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Brandeis Hookups: When guilty pleasures spin out of control

Published: March 7, 2013
Section: Opinions


“Post your raunchiest, craziest Brandeis hookup story anonymously in the link below and it will be posted on this Facebook page.” That’s the description of the latest Brandeis “community” Facebook page, “Brandeis Hookups.”

I saw the page when it first came out and paid little attention to it—it featured primarily stories of odd places where Brandeis students had hooked up. Interesting enough, but not something I personally wanted showing up on my newsfeed. To me, it was just the latest development in the Brandeis page trends, following Brandeis Compliments, Brandeis Crushes and Deis Confesh.

However, a friend of mine recently brought the page up in conversation, talking about how it has recent posts promoting sexism, body-shaming and rape culture. Interested, I again looked at the page, and was shocked to find that my friend was right.

On March 2, Brandeis Hookups made a post about a person responding to a sexual act that their partner explicitly did not enjoy. “The fact that you got sick from it and then posted on here makes me lol,” he wrote, continuing, “Hope you’re not a regular on here cuz Ima convince you to do it again. Sincerely, Not sorry in the slightest.”

Again, on March 2, a Brandeis Hookups contributor published a post criticizing a former partner’s body and encouraged her to “douche” in order to correct these perceived imperfections. The pattern recurred again on March 3: a self-described, “horny 20-year-old male,” said of women’s breasts in general, “Go big or go home.”

While I give credit to the Brandeis community for calling out many harmful posts, these were the three that stood out to me the most and none of them got very much attention. The first one talks about “convincing” a girl to do something she clearly didn’t like and was even harmful to her health (she stated in a previous post that it made her sick); not only is this disrespectful and hurtful to the girl, but many (including myself) would call it rape.

The second post is body-shaming and insulting to the female who hooked up with this person. It also advises douching, which is not only unnecessary but usually potentially dangerous and unsafe. The third post shames females who don’t have large breasts and implies that females with other body shapes shouldn’t waste their time trying to hook up with males.

On March 7, two more body-shaming stories were posted, finally eliciting criticism: “Why do they call it a WonderBra?” asked a disparaging commentator, sarcastically adding, “Thanks, For wasting my time.” And just hours later another offensive post was published: “Dear girl walking across the SCC. If you’re going to dress like a slut can you at least be somewhat attractive?” Both posts received comments from students saying the posts were disgusting or mean.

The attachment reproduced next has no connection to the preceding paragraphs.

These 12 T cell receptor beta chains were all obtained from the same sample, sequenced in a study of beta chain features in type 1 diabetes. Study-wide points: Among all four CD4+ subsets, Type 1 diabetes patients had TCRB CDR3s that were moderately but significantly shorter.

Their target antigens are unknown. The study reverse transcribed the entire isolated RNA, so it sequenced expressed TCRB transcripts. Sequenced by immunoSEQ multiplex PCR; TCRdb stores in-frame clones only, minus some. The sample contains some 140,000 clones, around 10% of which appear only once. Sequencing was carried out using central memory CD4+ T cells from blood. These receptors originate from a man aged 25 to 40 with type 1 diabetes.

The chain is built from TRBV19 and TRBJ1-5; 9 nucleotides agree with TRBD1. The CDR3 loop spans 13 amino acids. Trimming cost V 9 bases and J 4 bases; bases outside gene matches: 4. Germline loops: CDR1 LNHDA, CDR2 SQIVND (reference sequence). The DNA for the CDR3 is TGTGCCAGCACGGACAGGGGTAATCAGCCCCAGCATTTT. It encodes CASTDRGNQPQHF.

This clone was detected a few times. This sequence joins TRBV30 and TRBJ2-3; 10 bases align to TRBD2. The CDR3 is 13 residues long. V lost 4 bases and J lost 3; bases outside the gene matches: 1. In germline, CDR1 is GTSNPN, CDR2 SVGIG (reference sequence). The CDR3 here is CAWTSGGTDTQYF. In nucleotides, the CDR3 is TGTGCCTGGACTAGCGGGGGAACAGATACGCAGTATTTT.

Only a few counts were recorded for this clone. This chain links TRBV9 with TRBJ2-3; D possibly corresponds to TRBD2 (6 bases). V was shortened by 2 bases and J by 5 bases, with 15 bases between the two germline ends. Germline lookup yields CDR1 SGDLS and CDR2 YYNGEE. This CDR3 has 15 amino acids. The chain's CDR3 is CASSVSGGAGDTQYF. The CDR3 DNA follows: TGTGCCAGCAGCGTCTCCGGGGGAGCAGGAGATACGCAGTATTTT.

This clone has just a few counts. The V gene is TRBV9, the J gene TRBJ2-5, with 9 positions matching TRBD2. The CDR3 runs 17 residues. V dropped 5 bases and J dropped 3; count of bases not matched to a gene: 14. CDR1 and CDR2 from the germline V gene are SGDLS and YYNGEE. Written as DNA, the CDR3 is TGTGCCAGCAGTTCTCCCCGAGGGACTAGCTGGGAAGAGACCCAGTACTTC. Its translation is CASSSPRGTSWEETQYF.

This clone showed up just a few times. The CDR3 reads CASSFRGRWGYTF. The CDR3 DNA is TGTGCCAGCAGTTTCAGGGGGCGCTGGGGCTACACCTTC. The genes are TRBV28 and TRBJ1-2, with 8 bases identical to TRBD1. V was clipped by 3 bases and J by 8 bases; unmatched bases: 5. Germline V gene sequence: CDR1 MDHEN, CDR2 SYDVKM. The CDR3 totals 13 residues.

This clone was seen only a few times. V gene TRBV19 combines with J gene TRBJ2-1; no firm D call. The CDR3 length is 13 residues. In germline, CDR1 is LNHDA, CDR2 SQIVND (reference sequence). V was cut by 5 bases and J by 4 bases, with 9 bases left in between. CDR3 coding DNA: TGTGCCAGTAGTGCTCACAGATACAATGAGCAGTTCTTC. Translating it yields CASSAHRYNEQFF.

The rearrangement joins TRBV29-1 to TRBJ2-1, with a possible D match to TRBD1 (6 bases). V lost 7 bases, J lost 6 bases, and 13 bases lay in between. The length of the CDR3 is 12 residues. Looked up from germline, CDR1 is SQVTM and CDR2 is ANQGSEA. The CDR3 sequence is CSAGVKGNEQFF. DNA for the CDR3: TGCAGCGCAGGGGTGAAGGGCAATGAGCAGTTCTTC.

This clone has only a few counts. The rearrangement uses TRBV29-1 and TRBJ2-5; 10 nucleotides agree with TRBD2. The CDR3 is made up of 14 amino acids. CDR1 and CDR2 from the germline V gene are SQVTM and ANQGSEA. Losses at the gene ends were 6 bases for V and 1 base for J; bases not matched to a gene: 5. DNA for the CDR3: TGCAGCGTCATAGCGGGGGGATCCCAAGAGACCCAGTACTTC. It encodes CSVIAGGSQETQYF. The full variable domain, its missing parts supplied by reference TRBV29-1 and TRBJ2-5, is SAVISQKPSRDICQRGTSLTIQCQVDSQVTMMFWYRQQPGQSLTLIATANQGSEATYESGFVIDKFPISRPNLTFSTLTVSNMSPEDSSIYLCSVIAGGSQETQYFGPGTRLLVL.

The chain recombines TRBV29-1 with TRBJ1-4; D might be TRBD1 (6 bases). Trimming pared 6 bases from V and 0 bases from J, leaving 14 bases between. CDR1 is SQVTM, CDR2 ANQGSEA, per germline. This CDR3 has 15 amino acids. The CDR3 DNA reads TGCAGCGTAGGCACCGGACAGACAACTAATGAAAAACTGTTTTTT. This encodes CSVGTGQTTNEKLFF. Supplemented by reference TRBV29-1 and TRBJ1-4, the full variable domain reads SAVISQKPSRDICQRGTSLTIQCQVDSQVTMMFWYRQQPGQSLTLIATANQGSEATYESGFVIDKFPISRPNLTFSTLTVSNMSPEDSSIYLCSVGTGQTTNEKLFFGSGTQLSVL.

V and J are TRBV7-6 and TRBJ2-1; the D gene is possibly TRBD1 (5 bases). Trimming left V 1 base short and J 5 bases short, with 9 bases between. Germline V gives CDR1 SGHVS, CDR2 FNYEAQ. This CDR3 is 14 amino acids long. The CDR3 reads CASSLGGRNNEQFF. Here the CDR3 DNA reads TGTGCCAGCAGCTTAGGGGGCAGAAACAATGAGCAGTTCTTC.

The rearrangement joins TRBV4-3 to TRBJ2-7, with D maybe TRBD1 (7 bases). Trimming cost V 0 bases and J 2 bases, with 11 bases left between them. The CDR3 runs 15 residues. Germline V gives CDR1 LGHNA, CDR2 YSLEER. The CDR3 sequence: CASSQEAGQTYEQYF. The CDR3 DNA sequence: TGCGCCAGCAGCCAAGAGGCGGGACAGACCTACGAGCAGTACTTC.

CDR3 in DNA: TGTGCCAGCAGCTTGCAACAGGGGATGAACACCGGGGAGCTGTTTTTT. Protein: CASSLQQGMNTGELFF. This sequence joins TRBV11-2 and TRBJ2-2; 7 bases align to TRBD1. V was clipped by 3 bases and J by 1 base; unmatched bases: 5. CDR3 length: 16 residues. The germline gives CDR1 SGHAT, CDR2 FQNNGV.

Finally, a student sent a message to Brandeis Hookups, asking, “Can we put a lid on the slut-shaming, people?”

Brandeis Hookups responded, saying the person had a “valid point.” They continued to say in a comment on the post, “We have been careful to filter posts and have been proud to say that we have prevented potentially harmful posts that could do more damage than just hurt feelings … We neither endorse nor disavow any post, merely screen it for potential negative effects and bring it to the public.”

And yet, the people who run this page approved the above posts—and let it be said, the posts mentioned above don’t even begin to cover all the problems with this page. Many of the posts address a person as a part of a group (“To the KBG girl,” “Dear Sammy Brothers,” etc.), making it easier to guess the victim. Other stories shame men as well as women, and one insulted a male for not fitting his racial stereotype.

Since Brandeis Hookups let all these posts through, it’s safe to assume they don’t consider them “harmful.” In my opinion, however, they most definitely are, and they do, in fact, have “potential negative effects.”

Regardless of whether or not these posts and stories are all real– as it is very likely at least some of them aren’t– these things are being posted on a public page for amusement and entertainment. People who have been raped are reading disgusting stories about someone being “convinced” again to perform a sexual act that causes them pain. Women with low self-esteem see the likes on a comment about how a girl has to have a certain body type, and their own negative body image is reinforced. People start to wonder things like if they should douche, or if they themselves are just like the girl who tries to dress confidently and then is shut down for not having an “attractive” body.

The effects of these kinds of posts are real, and the people running the page are doing a poor job of preventing harmful stories from getting through. I’m all for sex-positivity and having open dialogue about sexual experiences, but Brandeis Hookups is doing too much harm. Fun is fun, and fun stories are fun, but fun at the expense of others is cruel. It’s my opinion that this page should be removed from Facebook.